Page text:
Compatible with Google Calendar, iCloud, and Exchange
Quickly add new events with natural language (“Lunch with Alan tomorrow”)
Notification Center support
Map view for event locations
Week view in landscape mode
Integration with Facebook events
Quick Actions on iPhone 6s
Light and dark themes
Reminders integration with notifications
Where It Excels
A lot of things are great about Fantastical 2, but what separates it from the pack the most comes down to its design. Fantastical 2 is incredibly easy to use, fast, and it’s powerful enough for most people. As a basic calendar, you can view your events on a calendar and they’re visualized in a readable and easy to understand way. You can add new events without a lot of taps and the natural language entry means you can type out an event just like you’d say it out loud.
Fantastical also offers up just enough options for viewing your calendar to make it useful for a variety of people. You can check out a list view in portrait mode that offers both a week ticker and a month calendar at the top, or flip your phone to landscape view to see a more detailed look at your week. These three views make it pretty easy to glance at your calendar to get a gist of your schedule at any given moment.
Fantastical 2 is updated consistently with new features, but more importantly it’s always kept up to date for new versions of iOS and any new features that might come along with a new iPhone (like Quick Actions on the iPhone 6s) or in the operating system itself (like widget support). Finally, Fantastical 2 is just as reliable as Apple’s built-in options, which, when it boils down to it, is one of the most important aspects of a calendar. Syncing always works, crashes are very rare, and notifications always happen when they’re supposed to.
Where It Falls Short
The most obvious downside of Fantastical is the $5 price tag. While paying for the app means you’ll get continued support and you don’t have to worry as much about the app getting acquired by another company (which are oddly common in calendar apps), not everyone wants to shell out cash for a calendar app. We do cover some free options below though.
Beyond that, Fantastical is missing some of the social or third-party integrations that you’ll find in other calendar apps. While it does support Facebook events, that’s pretty much it. You won’t find detailed views of your weather, Evernote reminders, or anything else here. On one end, that means Fantastical is a solid calendar app on its own, but on another, it means you can’t auto populate your calendar using other services.
You have a lot of good competition in the calendar space on the iPhone, so if you don’t feel like shelling out the $5 for Fantastical, don’t worry.
Let’s start with Sunrise Calendar (Free). Sunrise Calendar was our previous pick for the best calendar on iPhone. It’s free, supports the big three calendar services, integrates weather forecasts, and links up with tons of other services. The problem is the app’s now dead after Microsoft acquired the team who made it. A lot of the Sunrise features are now being integrated into Microsoft’s Outlook app, but the iOS app for Sunrise will never get updated again.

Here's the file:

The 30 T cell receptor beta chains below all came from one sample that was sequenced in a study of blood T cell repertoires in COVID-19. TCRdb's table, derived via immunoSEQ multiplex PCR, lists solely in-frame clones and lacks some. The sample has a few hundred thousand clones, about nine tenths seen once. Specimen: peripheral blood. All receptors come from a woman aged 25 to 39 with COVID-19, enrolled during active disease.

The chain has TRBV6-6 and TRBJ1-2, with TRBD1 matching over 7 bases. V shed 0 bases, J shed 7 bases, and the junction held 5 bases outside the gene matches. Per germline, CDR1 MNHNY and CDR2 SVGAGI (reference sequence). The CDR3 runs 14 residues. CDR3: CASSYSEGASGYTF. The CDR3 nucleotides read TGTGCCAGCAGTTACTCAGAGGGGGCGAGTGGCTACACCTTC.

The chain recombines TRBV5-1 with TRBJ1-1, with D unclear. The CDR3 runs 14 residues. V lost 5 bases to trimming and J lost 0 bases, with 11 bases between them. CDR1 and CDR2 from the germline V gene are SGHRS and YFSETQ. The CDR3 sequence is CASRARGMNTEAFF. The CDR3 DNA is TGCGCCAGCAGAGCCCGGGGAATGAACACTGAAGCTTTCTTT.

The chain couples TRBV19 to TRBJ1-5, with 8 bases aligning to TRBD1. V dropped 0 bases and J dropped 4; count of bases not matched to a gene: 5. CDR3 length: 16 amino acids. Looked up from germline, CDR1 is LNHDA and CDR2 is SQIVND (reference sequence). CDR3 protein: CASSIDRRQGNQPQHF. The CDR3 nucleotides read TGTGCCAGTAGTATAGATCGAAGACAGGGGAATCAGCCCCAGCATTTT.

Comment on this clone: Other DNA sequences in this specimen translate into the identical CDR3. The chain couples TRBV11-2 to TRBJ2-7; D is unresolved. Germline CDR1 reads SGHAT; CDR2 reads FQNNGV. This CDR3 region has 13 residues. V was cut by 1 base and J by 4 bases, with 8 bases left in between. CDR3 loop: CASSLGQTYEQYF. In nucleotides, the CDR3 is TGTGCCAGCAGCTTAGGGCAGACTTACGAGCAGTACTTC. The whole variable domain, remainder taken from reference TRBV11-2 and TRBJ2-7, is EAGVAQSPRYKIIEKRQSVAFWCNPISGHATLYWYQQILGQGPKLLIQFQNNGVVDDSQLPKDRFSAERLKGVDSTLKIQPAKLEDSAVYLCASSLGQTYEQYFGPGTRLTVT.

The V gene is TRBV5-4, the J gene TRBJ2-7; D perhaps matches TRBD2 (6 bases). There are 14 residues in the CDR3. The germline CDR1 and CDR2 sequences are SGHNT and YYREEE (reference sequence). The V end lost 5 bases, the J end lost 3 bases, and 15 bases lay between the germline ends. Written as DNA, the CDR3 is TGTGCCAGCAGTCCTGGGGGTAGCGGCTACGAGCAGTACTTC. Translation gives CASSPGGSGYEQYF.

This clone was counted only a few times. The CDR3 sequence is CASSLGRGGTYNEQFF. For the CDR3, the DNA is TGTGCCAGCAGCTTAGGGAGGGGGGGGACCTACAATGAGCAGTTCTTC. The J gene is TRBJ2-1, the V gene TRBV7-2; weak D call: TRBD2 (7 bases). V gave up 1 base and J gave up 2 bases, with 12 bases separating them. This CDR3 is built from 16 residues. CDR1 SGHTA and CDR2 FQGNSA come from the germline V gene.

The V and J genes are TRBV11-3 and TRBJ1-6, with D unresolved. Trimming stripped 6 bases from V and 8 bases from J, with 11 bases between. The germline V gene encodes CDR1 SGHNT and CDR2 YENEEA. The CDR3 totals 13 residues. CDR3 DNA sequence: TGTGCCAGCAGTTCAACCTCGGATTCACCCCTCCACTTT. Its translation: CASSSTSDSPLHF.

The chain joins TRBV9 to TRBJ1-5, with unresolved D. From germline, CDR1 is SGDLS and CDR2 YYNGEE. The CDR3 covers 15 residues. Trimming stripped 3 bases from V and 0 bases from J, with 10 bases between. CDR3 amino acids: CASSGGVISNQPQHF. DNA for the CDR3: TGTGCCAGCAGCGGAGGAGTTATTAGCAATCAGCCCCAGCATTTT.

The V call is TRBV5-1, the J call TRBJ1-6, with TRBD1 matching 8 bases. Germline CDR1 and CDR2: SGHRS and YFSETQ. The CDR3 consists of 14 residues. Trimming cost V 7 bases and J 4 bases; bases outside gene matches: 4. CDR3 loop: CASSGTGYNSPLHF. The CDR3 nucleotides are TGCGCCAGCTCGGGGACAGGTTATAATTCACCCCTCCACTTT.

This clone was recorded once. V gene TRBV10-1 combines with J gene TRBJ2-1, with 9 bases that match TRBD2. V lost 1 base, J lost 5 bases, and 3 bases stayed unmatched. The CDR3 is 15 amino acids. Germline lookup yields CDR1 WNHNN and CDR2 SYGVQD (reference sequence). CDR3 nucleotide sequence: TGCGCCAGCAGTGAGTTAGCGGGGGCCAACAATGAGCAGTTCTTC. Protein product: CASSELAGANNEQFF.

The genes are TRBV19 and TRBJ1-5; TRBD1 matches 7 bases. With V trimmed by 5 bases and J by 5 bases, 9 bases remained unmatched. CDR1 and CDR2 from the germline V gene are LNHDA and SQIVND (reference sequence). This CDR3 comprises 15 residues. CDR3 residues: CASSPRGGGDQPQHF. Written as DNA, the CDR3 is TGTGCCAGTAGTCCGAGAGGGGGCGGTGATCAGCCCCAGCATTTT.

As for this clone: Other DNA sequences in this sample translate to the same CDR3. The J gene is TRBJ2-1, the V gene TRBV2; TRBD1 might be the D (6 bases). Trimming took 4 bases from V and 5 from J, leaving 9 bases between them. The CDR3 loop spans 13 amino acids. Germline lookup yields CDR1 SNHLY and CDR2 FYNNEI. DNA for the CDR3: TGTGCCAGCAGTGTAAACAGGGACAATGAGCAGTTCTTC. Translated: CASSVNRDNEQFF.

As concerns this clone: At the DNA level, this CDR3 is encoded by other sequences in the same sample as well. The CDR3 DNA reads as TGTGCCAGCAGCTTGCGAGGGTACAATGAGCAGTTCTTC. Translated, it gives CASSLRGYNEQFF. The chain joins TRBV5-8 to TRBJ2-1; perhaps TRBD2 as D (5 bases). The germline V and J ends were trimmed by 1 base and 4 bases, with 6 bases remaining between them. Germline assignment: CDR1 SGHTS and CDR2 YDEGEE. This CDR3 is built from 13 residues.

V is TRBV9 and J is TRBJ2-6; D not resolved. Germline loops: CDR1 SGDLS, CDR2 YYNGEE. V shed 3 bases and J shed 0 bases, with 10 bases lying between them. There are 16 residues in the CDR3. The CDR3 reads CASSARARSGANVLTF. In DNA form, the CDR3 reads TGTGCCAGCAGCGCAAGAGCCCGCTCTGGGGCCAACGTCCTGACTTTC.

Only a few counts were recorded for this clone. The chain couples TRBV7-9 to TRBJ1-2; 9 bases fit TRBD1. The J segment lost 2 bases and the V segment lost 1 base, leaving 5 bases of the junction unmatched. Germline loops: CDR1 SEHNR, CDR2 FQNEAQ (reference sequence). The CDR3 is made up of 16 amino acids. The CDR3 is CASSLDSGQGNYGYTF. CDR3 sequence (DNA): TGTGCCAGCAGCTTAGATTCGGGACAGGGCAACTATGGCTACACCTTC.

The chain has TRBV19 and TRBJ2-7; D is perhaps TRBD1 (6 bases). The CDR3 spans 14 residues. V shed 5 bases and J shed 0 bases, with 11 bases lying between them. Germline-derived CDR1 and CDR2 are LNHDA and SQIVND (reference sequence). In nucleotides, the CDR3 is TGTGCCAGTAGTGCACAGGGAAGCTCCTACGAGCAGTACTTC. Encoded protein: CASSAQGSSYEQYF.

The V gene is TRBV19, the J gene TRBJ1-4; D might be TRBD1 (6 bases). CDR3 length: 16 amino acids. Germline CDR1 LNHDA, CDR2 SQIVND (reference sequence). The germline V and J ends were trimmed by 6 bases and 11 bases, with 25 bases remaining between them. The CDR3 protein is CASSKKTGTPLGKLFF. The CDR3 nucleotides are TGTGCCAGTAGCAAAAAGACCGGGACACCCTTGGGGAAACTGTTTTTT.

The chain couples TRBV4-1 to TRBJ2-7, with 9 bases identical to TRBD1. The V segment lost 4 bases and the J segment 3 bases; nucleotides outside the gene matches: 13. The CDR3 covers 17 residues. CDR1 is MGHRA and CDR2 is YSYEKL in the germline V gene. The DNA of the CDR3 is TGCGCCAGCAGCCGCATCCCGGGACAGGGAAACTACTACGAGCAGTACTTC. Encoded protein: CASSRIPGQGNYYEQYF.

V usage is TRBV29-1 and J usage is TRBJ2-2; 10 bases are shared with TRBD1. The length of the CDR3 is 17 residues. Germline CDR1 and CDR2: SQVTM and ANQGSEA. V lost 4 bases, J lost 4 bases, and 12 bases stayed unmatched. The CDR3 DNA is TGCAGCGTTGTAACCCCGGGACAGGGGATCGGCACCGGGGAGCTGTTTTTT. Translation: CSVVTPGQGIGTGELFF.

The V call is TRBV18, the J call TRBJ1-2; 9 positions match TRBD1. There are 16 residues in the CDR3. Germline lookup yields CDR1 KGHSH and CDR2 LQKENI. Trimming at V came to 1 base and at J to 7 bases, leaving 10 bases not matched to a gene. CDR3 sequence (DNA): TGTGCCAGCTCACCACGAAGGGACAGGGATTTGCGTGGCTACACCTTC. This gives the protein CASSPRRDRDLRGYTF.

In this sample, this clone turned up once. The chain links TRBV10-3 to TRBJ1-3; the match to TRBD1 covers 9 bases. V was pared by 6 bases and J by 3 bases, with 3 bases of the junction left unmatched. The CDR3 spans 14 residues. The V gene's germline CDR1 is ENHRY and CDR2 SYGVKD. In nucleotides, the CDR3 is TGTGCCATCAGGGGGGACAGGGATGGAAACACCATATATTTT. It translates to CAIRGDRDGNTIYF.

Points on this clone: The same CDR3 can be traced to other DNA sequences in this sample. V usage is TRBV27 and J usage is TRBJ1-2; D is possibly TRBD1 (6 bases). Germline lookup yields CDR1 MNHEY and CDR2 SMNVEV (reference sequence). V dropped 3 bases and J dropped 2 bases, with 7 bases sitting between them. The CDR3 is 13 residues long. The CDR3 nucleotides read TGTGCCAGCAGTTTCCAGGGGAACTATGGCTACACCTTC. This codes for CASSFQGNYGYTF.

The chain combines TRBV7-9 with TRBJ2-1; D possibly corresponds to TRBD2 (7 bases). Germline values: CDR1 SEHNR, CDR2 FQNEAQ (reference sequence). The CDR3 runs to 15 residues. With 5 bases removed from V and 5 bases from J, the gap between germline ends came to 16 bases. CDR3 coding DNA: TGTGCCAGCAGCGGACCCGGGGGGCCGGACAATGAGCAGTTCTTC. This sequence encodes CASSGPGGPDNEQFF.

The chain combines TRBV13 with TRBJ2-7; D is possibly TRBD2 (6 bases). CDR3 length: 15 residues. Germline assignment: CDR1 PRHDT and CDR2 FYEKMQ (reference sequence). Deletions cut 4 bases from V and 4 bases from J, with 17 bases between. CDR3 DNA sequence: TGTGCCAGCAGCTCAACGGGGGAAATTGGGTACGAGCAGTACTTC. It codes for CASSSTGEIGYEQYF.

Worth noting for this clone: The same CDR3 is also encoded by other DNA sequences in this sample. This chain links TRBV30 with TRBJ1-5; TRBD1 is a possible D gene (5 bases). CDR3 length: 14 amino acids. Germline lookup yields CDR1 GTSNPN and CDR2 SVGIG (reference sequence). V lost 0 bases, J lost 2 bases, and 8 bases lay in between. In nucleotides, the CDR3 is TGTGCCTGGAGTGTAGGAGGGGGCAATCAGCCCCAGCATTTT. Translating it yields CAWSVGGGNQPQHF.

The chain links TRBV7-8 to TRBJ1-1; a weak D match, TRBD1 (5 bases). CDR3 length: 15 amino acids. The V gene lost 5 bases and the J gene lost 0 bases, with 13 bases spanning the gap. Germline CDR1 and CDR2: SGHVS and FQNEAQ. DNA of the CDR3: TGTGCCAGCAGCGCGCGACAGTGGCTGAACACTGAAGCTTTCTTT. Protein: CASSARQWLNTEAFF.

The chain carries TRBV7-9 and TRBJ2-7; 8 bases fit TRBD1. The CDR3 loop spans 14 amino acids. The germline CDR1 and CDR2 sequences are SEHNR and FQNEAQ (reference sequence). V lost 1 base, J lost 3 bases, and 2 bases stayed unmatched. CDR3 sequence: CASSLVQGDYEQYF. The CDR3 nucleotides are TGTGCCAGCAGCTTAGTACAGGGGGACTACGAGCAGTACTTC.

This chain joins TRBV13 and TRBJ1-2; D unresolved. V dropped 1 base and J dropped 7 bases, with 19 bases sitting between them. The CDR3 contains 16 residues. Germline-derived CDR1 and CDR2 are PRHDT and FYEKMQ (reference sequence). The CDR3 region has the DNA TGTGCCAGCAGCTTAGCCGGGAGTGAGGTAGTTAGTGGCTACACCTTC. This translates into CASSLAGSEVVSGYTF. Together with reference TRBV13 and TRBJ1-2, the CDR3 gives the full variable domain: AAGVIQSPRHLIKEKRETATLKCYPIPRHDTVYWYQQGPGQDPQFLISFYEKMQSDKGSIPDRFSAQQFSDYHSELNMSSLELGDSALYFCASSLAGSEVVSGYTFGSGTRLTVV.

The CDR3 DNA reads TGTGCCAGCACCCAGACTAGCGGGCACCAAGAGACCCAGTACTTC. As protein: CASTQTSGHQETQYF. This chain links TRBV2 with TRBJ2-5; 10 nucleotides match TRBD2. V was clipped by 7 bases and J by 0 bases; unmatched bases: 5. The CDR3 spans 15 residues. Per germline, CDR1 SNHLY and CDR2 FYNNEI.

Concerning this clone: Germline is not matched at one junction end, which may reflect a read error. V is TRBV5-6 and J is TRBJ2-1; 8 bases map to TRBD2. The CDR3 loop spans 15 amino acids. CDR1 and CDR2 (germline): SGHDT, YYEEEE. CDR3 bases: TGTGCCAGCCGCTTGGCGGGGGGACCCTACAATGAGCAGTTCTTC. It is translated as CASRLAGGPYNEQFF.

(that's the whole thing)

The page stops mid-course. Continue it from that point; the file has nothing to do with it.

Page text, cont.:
Any.Do Cal (Free) is another decent free option, but it hasn’t seen an update in a year. Cal is a little more fun and playful then Fantastical, integrating a lot of images into its design as well as working well with the Any.do to-do list app. As a calendar, it does everything it needs to, but doesn’t go too far out of its way to do anything new.
Finally, as far as free options go, it’s worth mentioning Google Calendar (Free). If you’re deep into Google’s ecosystem, the Google Calendar app is great. It shows you events from Gmail, to-dos, and even gives you little added features like flight information. The problem, of course, is that most of the usefulness relies on other Google services, so if you’re not using any of them, Google Calendar is far less useful.
In the paid space, the biggest competitor to Fantastical is Calendars 5 ($6.99). Calendars 5 is a very capable app that includes natural language input, a task manager, and a variety of view options to glance at your calendar. The week view in Calendars 5 is good, better than Fantastical’s in some ways, but the rest of the interface is a bit lacking. Calendars 5 is also a universal app, so if you use your iPad a lot, it’s great to just purchase one app instead of two.
Week Calendar($1.99) is another app that once sat in our App Directory. It’s packed with a ton of features, including multiple views, your choice of navigation app integration, templates, widgets, and more. It’s also quite possibly the ugliest option available, but that hasn’t prevented it from being one of the most popular calendar apps out there.
Lifehacker’s App Directory is a new and growing directory of recommendations for the best applications and tools in a number of given categories.